Engineers at Penn State University say they used a yield stress gel to place tiny aggregates of cells exactly where they want to build the complex shapes that will be necessary to replace bone, cartilage, and other tissues.
“The reason why this is important is that the current cell aggregate bioprinting techniques can’t make complicated configurations and is mostly in 2D and 3D thin films or simple configurations,” said Ibrahim T. Ozbolat, PhD, Hartz Family Career Development Associate Professor of Engineering Science and Mechanics. “If we want complicated 3D, we need a supportive field.”
That supportive field, the researchers report “Aspiration-assisted freeform bioprinting of pre-fabricated tissue spheroids in a yield-stress gel” in Communications Physics is—a yield stress gel which is unusual in that without stress these are solid gels, but under stress, they become liquid.
The team is using an aspiration-assisted bioprinting system that they demonstrated earlier this year to pick up aggregates of cells and place them precisely inside of the gel. The stress of the aspiration nozzle against the gel liquefies it, but once the aspiration nozzle releases cell aggregates and withdraws, the gel returns to solid again, self-healing. The tiny balls of cells rest upon each other and self-assemble, creating a solid tissue sample within the gel.
The researchers can place different types of cells, in small aggregates, together to form the required shape with the required function. Geometric shapes like the cartilage rings that support the trachea, could be suspended within the gel.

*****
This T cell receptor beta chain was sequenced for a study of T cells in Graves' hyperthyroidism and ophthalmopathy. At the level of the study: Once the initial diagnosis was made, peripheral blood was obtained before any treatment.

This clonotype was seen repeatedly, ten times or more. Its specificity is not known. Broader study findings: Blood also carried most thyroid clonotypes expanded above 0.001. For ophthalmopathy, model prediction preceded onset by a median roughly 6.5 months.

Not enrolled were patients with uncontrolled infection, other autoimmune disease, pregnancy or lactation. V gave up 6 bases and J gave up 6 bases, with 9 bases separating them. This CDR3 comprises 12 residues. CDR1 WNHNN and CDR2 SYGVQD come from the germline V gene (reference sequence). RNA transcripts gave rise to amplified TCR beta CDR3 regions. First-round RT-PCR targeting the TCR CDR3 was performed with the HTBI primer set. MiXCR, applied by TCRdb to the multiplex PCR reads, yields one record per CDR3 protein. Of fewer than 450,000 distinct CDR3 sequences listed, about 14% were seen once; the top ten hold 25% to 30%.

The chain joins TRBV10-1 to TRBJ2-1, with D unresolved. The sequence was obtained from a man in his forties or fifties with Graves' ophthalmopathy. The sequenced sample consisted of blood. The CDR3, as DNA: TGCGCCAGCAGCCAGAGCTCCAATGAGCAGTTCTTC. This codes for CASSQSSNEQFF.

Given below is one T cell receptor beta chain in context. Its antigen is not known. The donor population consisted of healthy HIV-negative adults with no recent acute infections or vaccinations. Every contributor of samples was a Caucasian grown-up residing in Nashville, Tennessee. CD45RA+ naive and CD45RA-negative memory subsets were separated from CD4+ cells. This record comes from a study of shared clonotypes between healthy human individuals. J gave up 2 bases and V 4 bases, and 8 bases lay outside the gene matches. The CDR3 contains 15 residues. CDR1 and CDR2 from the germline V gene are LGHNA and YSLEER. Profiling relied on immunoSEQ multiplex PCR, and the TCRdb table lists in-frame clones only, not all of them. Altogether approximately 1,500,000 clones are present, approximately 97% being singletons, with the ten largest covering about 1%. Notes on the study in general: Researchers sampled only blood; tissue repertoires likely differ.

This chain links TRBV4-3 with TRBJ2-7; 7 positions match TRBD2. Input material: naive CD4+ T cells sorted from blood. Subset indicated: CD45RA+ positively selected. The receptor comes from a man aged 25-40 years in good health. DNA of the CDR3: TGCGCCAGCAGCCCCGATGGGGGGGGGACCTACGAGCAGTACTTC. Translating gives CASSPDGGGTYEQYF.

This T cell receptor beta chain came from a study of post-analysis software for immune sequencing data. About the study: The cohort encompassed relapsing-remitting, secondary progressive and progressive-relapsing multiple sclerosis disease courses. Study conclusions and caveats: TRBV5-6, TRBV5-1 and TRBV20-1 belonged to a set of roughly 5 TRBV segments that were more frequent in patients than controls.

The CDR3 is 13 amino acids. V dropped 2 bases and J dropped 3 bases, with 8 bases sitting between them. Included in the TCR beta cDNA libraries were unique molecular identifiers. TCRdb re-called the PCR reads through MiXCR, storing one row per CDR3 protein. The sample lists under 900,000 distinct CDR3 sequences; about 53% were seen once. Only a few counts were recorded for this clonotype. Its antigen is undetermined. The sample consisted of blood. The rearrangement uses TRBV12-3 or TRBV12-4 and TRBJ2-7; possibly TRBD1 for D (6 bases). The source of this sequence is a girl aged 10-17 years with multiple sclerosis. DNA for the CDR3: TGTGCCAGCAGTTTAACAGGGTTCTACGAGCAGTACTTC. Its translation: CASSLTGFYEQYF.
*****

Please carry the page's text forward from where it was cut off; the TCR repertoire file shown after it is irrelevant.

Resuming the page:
“Bioprinting of cellular aggregates, such as tissue spheroids, to form three-dimensional (3D) complex-shaped arrangements, has posed a major challenge due to lack of robust, reproducible and practical bioprinting techniques. Here, we demonstrate 3D aspiration-assisted freeform bioprinting of tissue spheroids by precisely positioning them in self-healing yield-stress gels, enabling the self-assembly of spheroids for fabrication of tissues,” write the investigators.
“The presented approach enables the traverse of spheroids directly from the cell media to the gel and freeform positioning of the spheroids on demand. We study the underlying physical mechanism of the approach to elucidate the interactions between the aspirated spheroids and the gel’s yield-stress during the transfer of spheroids from cell media to the gel.”
“We further demonstrate the application of the proposed approach in the realization of various freeform shapes and self-assembly of human mesenchymal stem cell spheroids for the construction of cartilage and bone tissues.”
“We tried two different types of gels, but the first one was a little tricky to remove,” said Ozbolat. “We had to do it through washing. For the second gel, we used an enzyme that liquefied the gel and removed it easily.”
“What we are doing is very important because we are trying to recreate nature,” added Dishary Banerjee, PhD, postdoctoral researcher in engineering science and mechanics. “In this technology it is very important to be able to make free-form, complex shapes from spheroids.”